What is temporal arteritis?
Temporal arteritis, also known as giant cell arteritis (GCA), is a condition where people’s arteries (tubes that move blood from the heart to other parts of the body) are swollen and narrowed. Temporal arteritis mostly occurs in the blood vessels near the temples. For that reason, the condition is called temporal arteritis. As far as heart-related disorders are concerned, temporal arteritis is the most common.
Temporal arteritis affects five people in every 10,000. If you suspect you might have it, you should seek medical attention urgently to prevent effects caused by a delayed diagnosis such as permanent vision loss.
Temporal arteritis is a disease where the arteries on the side of your head become swollen. Temporal arteries lie on your temples just behind your eyes. The swelling and narrowing of the arteries slow blood flow, causing a reduced supply of oxygen. This often leads to headaches and blindness if not addressed quickly.
Other temporal arteritis symptoms include:
- Regular headaches in the temple area
- Scalp tenderness
- Fever and fatigue
- Pain on the side of the head
- Jaw pain while chewing, opening your mouth wide, or talking
- Vision loss or double vision
If you notice any of these symptoms, seek help from the doctor as soon as possible.
Causes for temporal arteritis
Who can get temporal arteritis
Temporal arteritis is a rare condition, with people above the age of 50 being more at risk of developing it. Women are also at a greater risk of getting it more than men.
Temporal arteritis occurs in people all over the world, but is common in Scandinavian people.
Diagnosis for temporal arteritis
To confirm a diagnosis of giant cell arteritis, your doctor will take a small sample (called a biopsy) of the temporal artery. They will locate this artery easily, as it is situated close to the skin just in front of your ears and continues up to your scalp.
Biopsy results make it easier to diagnose temporal arteritis, but your doctor will also consider your symptoms and may order more tests to make sure the diagnosis is correct.
Treatments for temporal arteritis
Temporal arteritis is a serious condition, but it is also controllable, treatable, and often curable.
Most people report improvement within one to three days of taking the medication. Occasionally, the patient can be admitted to a hospital after being medicated to be monitored as they receive additional tests. Monitoring the patient is highly recommended because of the side effects that come from prednisone.
The effects are weight gain, high blood sugar, high blood pressure, mood swings, cataracts, skin thinning, and muscle weakness. Most patients taking the medicine also take vitamin D supplements and calcium to help combat these side effects.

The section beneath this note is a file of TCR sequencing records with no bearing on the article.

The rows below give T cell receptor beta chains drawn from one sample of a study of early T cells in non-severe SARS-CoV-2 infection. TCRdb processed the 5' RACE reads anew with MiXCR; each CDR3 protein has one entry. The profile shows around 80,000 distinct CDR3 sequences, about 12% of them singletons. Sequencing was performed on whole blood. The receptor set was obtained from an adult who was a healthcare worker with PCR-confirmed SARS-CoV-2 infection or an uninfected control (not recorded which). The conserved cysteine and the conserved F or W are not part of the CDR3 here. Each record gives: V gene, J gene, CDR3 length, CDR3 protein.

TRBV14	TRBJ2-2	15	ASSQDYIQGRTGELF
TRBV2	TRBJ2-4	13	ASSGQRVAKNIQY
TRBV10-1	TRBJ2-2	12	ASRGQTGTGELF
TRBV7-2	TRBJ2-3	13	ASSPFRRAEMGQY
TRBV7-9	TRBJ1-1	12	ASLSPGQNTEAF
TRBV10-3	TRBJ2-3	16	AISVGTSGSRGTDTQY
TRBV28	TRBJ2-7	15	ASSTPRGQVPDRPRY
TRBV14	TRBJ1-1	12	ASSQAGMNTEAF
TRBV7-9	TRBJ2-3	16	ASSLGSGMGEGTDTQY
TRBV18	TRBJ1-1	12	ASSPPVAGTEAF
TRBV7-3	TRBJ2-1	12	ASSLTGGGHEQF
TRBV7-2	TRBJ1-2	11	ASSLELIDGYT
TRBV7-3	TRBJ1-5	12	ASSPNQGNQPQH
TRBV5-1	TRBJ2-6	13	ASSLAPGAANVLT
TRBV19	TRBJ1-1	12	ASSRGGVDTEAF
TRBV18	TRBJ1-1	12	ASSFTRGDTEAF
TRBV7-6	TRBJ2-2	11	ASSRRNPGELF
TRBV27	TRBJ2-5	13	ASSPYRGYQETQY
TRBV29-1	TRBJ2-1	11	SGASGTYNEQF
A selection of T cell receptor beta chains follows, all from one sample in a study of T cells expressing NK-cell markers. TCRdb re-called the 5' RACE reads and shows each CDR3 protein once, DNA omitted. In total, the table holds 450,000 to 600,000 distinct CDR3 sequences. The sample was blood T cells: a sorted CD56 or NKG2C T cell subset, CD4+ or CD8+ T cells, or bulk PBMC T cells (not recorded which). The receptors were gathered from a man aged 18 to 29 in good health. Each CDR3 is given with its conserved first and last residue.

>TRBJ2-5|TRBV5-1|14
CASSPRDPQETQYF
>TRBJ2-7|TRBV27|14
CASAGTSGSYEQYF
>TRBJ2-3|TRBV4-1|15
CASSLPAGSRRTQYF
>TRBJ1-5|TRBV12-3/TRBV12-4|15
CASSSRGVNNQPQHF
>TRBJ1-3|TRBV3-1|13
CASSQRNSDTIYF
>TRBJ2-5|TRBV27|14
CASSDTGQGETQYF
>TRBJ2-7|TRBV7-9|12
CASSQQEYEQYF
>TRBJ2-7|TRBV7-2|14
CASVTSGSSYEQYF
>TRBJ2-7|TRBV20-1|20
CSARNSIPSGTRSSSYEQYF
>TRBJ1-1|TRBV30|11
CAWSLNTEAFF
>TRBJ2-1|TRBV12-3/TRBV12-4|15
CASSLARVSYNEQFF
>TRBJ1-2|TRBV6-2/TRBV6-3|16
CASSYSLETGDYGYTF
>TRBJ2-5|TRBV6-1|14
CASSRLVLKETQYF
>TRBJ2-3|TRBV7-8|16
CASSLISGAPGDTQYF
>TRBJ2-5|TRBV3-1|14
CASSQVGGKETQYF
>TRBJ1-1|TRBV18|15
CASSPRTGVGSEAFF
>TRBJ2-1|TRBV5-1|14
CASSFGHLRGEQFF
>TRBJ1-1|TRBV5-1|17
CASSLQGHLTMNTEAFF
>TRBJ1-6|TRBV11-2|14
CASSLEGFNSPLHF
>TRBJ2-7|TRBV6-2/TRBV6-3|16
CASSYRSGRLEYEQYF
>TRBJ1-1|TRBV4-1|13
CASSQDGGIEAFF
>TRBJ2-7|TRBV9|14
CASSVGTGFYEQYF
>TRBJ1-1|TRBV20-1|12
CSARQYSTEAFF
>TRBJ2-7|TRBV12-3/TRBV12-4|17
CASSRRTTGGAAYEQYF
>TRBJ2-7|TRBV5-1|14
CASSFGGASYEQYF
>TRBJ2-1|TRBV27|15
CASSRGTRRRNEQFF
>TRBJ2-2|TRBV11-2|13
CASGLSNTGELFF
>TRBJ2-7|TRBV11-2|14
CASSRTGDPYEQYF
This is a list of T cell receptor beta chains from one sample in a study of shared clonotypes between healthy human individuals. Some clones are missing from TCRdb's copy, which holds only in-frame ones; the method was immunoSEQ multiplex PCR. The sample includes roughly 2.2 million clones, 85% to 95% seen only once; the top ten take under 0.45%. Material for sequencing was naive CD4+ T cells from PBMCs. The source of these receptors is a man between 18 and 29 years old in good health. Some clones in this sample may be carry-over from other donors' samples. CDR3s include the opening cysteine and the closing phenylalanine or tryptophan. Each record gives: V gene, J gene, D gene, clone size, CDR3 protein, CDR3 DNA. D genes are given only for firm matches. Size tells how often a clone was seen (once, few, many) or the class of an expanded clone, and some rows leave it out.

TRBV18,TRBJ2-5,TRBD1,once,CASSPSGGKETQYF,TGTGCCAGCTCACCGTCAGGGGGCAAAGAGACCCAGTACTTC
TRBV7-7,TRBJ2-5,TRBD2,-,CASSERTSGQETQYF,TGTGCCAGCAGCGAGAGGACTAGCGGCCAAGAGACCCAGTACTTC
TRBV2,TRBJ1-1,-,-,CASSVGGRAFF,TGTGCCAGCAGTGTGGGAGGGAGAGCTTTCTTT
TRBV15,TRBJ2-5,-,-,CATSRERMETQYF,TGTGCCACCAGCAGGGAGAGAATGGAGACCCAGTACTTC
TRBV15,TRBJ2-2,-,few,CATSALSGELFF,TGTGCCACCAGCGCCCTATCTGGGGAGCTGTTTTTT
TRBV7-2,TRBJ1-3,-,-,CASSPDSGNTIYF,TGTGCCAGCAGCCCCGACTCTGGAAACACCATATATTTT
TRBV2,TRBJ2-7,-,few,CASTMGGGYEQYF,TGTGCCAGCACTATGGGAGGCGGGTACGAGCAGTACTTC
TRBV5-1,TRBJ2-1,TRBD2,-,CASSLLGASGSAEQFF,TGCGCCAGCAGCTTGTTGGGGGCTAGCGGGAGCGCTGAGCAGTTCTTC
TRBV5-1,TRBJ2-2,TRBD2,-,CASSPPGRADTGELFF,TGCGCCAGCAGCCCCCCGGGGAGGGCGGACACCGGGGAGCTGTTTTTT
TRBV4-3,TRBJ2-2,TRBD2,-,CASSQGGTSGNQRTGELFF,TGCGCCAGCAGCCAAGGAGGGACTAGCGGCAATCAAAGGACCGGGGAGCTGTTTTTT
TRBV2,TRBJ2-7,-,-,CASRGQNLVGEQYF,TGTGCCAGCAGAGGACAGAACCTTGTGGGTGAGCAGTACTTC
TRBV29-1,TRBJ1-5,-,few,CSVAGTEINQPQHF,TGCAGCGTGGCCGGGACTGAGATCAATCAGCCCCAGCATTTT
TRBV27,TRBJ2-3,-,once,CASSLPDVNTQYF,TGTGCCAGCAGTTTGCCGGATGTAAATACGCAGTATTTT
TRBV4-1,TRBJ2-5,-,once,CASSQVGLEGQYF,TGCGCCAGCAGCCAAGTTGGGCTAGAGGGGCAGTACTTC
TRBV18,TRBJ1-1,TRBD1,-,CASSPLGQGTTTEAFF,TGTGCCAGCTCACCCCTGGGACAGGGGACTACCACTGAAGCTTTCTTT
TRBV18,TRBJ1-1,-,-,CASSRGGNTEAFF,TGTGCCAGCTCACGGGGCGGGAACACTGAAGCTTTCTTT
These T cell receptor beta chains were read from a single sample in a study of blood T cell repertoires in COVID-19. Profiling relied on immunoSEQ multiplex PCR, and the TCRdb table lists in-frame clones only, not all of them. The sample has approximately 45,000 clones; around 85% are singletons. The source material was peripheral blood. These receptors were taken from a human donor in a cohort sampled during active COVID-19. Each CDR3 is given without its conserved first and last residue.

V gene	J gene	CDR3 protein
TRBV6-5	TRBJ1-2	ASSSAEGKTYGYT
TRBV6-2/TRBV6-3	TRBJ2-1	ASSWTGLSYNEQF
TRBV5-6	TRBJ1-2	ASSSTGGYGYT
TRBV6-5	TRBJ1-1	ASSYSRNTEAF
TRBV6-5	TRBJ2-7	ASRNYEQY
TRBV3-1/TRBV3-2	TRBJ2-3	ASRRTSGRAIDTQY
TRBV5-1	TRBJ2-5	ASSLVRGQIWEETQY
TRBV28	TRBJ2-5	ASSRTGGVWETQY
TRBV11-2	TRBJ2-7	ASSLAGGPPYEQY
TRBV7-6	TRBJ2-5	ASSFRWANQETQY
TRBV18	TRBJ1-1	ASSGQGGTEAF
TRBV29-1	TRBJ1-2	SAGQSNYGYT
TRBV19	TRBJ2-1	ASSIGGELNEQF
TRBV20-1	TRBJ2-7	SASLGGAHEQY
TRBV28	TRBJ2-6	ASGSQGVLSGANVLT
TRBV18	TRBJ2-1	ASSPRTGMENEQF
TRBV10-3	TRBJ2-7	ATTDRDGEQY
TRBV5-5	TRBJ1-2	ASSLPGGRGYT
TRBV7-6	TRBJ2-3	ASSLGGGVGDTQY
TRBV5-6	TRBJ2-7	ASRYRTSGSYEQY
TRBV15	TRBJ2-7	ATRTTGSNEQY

Another approved treatment for temporal arteritis is Actemra. It is given as a subcutaneous injection that can be self-administered once every one or two weeks. It can also be given as a monthly intravenous (IV) medication.
Complications and side effects of temporal arteritis
The most common condition that comes from people with temporal arteritis is polymyalgia rheumatica (PMR). This causes pain and stiffness in your muscles and joints. If it develops, it often occurs after the development of temporal arteritis.
Typical symptoms of PMR are tenderness, pain, and stiffness of the upper arms and muscles on the shoulder. It may also occur around the hips and neck. It occurs due to the inflammation of muscles. The treatment is similar to that of temporal arteritis.
Side effects of prednisone
There are several common side effects of prednisone, including:
If you experience any of the more severe side effects listed below, talk to your doctor:
- Severe allergies like skin rash, itching, swelling face or tongue
- Mood swings and depression
- Eye pain or vision change
- Sore throat
- Increased thirst
- Increased urination
- Swelling of the feet and ankles
- High blood sugars
- High blood pressure
If pregnant, you should take prednisone only if prescribed by the doctor. Children born by mothers receiving the medicine should be observed carefully for any signs of hypoadrenalism. Prednisone is passed through breast milk; therefore, while taking it, breastfeeding is not recommended.
Health Solutions From Our Sponsors
Brigham and Women’s Hospital: “Vision Loss due to Temporal Arteritis.”
Deutsches Ärzteblatt International: “The Diagnosis and Treatment of Giant Cell Arteritis.”
Johns Hopkins Vasculitis Center: “Giant Cell Arteritis.”
National Health Service: “Temporal arteritis.”
Patient: “Temporal Arteritis.”